if this is so, then the Lord knows how to rescue godly men from trials and to hold the unrighteous for the day of judgment, while continuing their punishment.
then the Lord knows how to rescue the godly from temptation, and to keep the unrighteous under punishment for the day of judgment,
So you see, the Lord knows how to rescue godly people from their trials, even while punishing the wicked right up until the day of judgment.
So God knows how to rescue the godly from evil trials. And he knows how to hold the feet of the wicked to the fire until Judgment Day.
The Lord is able to keep the upright safe in the time of testing, and to keep evil-doers under punishment till the day of judging;
then the Lord knows how to rescue the godly from trial, and to keep the unrighteous under punishment until the day of judgment
then the Lord knows how to deliver the godly out of temptations and to reserve the unjust under punishment for the day of judgment,
|NET © [draft] ITL|
|NET © Notes||
1 tn The Greek is one long conditional sentence, from v. 4 to v. 10a. 2Pet 2:4-8 constitute the protasis; vv. 9 and 10a, the apodosis. In order to show this connection more clearly, a resumptive summary protasis – “if so,” or “if God did these things” – is needed in English translation.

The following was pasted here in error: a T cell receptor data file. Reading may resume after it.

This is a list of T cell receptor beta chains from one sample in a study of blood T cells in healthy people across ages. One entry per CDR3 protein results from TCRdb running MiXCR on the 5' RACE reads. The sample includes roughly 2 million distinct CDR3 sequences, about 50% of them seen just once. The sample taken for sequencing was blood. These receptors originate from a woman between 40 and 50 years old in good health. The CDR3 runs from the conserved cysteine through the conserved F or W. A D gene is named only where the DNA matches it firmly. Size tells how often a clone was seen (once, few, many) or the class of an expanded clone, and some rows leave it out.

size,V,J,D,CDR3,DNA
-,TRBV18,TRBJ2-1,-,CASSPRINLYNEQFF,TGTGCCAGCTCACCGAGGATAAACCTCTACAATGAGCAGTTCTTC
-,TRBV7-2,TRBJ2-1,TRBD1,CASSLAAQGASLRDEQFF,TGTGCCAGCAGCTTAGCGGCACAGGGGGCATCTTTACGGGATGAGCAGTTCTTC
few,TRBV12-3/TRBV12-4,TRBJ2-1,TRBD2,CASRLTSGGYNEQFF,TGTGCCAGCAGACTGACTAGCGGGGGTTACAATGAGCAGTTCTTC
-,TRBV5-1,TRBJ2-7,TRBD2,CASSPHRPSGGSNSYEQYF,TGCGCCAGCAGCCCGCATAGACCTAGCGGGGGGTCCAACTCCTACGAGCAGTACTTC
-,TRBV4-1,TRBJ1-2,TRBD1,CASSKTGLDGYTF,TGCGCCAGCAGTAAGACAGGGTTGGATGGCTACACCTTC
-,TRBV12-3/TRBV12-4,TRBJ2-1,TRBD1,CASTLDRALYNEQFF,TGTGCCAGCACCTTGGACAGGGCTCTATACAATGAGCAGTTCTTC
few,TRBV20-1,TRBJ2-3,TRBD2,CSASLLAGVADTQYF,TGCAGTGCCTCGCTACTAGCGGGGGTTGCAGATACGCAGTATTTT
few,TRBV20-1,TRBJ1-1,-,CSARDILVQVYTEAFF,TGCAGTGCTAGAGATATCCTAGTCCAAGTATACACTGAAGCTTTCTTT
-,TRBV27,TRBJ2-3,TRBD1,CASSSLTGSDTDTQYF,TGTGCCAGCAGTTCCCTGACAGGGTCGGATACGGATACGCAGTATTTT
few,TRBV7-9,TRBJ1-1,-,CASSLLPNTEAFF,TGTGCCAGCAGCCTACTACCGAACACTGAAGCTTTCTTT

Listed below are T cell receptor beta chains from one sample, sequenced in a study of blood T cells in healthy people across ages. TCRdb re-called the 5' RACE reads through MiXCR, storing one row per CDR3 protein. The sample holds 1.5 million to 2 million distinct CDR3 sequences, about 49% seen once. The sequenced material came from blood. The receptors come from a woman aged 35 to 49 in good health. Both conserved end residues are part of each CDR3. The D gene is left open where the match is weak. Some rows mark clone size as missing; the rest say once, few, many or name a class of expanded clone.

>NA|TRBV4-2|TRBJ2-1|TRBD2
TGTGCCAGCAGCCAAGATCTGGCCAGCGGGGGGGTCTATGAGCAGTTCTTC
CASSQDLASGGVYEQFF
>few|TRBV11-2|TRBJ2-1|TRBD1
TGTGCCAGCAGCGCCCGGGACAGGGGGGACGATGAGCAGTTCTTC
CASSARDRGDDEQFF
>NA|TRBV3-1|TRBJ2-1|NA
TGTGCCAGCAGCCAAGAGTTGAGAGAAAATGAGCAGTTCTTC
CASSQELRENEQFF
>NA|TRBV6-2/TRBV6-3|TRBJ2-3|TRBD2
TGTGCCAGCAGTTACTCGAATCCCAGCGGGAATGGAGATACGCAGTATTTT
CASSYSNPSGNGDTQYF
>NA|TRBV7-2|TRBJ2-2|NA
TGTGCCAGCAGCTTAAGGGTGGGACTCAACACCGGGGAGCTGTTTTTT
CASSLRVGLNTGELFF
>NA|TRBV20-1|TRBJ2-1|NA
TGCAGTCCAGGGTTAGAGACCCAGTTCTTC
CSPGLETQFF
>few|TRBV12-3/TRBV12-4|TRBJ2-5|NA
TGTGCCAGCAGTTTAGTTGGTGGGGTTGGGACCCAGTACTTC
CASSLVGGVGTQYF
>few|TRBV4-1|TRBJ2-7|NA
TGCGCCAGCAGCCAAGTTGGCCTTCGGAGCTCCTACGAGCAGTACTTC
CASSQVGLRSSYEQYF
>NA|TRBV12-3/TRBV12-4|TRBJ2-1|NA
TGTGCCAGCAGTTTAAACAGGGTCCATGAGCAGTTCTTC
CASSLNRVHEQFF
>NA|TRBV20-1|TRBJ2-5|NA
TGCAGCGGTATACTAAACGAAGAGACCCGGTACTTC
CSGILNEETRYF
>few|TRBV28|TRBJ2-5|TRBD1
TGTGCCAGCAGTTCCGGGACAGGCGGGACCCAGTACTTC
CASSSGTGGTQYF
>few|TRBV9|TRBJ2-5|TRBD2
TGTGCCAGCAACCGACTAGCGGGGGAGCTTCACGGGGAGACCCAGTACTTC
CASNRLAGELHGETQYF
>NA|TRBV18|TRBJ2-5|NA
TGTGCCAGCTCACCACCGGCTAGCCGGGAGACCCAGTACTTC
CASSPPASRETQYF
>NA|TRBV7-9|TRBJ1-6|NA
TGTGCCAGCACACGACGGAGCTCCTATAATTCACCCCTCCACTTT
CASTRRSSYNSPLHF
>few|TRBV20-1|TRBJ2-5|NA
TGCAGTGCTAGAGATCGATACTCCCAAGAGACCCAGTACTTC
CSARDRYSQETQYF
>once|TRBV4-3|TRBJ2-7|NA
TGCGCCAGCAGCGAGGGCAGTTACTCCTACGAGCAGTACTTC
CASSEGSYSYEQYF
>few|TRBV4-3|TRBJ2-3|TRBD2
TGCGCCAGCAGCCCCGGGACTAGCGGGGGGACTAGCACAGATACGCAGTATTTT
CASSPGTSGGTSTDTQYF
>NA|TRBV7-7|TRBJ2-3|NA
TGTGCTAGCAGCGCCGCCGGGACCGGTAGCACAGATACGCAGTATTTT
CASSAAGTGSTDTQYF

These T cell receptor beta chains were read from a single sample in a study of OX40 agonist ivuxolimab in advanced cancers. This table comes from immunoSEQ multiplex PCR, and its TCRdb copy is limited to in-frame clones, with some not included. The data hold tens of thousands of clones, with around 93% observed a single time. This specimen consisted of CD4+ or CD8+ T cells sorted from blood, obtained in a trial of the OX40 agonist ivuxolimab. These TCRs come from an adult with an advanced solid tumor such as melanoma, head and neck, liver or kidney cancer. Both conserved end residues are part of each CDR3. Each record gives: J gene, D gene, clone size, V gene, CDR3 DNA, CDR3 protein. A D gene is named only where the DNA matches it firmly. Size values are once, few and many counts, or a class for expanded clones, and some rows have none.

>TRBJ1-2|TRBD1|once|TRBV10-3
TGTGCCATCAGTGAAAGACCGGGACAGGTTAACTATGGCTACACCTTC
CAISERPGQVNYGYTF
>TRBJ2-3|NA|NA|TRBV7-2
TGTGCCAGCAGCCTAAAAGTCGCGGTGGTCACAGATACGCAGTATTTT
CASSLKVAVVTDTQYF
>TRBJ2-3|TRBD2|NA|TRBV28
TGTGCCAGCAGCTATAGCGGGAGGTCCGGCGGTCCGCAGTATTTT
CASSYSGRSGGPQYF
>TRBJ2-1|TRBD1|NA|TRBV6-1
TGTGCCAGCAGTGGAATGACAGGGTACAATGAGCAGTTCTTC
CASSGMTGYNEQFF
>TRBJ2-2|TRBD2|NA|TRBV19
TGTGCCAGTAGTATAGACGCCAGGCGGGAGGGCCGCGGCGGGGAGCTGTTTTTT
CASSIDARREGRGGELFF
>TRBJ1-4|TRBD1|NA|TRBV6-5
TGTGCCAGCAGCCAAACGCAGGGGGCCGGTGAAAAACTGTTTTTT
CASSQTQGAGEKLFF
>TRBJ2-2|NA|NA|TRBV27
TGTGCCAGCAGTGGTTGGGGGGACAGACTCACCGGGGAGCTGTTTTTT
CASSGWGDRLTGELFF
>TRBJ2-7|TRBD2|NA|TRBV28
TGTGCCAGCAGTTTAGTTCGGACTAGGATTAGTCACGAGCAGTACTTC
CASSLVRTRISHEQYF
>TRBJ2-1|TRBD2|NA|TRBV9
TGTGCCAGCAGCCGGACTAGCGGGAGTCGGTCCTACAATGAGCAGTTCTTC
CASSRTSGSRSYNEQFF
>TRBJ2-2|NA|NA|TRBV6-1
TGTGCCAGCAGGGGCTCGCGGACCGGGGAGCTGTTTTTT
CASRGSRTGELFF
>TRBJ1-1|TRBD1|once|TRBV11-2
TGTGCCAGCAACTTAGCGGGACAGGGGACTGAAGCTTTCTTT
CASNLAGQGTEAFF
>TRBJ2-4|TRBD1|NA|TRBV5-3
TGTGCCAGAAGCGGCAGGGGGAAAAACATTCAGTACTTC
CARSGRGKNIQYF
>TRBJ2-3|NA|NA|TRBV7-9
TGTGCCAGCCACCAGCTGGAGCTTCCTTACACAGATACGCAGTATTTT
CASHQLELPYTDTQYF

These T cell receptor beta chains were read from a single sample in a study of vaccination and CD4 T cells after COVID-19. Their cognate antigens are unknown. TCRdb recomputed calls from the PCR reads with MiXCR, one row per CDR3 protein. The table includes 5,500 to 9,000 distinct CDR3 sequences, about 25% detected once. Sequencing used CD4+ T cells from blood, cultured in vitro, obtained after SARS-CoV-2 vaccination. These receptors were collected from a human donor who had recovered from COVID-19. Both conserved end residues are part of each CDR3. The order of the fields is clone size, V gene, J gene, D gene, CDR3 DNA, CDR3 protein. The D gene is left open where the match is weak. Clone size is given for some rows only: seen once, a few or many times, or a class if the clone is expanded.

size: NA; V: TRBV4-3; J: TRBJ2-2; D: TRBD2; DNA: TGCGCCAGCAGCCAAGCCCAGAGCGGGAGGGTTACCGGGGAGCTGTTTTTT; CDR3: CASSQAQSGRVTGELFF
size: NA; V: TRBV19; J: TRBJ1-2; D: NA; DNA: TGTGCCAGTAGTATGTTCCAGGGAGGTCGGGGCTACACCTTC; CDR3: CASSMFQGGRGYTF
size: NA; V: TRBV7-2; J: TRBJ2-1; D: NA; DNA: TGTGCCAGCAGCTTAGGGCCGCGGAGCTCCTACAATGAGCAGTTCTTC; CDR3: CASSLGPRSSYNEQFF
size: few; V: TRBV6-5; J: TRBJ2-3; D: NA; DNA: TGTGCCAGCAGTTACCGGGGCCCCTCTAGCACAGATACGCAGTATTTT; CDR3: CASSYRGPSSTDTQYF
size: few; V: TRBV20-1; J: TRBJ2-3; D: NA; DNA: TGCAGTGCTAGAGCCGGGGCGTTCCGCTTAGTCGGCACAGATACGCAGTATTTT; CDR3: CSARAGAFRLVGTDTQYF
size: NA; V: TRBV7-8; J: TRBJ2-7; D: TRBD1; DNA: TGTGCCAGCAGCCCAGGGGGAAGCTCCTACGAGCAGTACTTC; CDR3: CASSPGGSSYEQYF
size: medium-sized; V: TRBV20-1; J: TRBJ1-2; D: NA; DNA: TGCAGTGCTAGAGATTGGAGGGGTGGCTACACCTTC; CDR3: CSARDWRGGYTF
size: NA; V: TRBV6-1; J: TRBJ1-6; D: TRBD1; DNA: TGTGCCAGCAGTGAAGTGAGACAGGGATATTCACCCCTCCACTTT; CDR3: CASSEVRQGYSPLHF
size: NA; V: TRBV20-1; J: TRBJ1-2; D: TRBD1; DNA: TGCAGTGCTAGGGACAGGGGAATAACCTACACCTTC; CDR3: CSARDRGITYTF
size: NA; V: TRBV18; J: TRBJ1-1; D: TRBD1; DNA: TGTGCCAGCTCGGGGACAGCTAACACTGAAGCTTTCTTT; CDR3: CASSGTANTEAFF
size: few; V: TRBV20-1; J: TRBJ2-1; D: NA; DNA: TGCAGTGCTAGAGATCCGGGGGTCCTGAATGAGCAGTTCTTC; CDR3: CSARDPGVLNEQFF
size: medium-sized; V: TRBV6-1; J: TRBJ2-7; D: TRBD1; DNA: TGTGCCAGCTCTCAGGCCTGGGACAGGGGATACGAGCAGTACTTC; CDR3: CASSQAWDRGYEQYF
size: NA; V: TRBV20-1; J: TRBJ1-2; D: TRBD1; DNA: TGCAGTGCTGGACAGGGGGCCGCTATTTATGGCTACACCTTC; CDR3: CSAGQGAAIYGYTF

2 tn Grk “from trial,” or possibly “from temptation” (though this second meaning for πειρασμός (peirasmo") does not fit the context in which Noah and Lot are seen as in the midst of trials, not temptation).
3 tn The adverbial participle κολαζομένους (kolazomenou") can refer either to contemporaneous time or subsequent time. At stake is the meaning of the following prepositional phrase (at the day of judgment or until the day of judgment). If the participle is contemporaneous, the idea is “to keep the ungodly in a state of punishment until the day of judgment.” If subsequent, the meaning is “to keep the ungodly to be punished at the day of judgment.” Many commentators/translations opt for the first view, assuming that the present participle cannot be used of subsequent time. However, the present participle is the normal one used for result, and is often used of purpose (cf., e.g., for present participles suggesting result, Mark 9:7; Luke 4:15; John 5:18; Eph 2:15; 2 Pet 2:1, mentioned above; for present participles indicating purpose, note Luke 10:25; John 12:33; Acts 3:26; 2 Pet 2:10 [as even most translations render it]). Further, the context supports this: 2:1-10 forms something of an inclusio, in which the final end of the false teachers is mentioned specifically in v. 1, then as a general principle in v. 9. The point of v. 3 – that the punishment of the false teachers is certain, even though the sentence has not yet been carried out, is underscored by a participle of purpose in v. 9.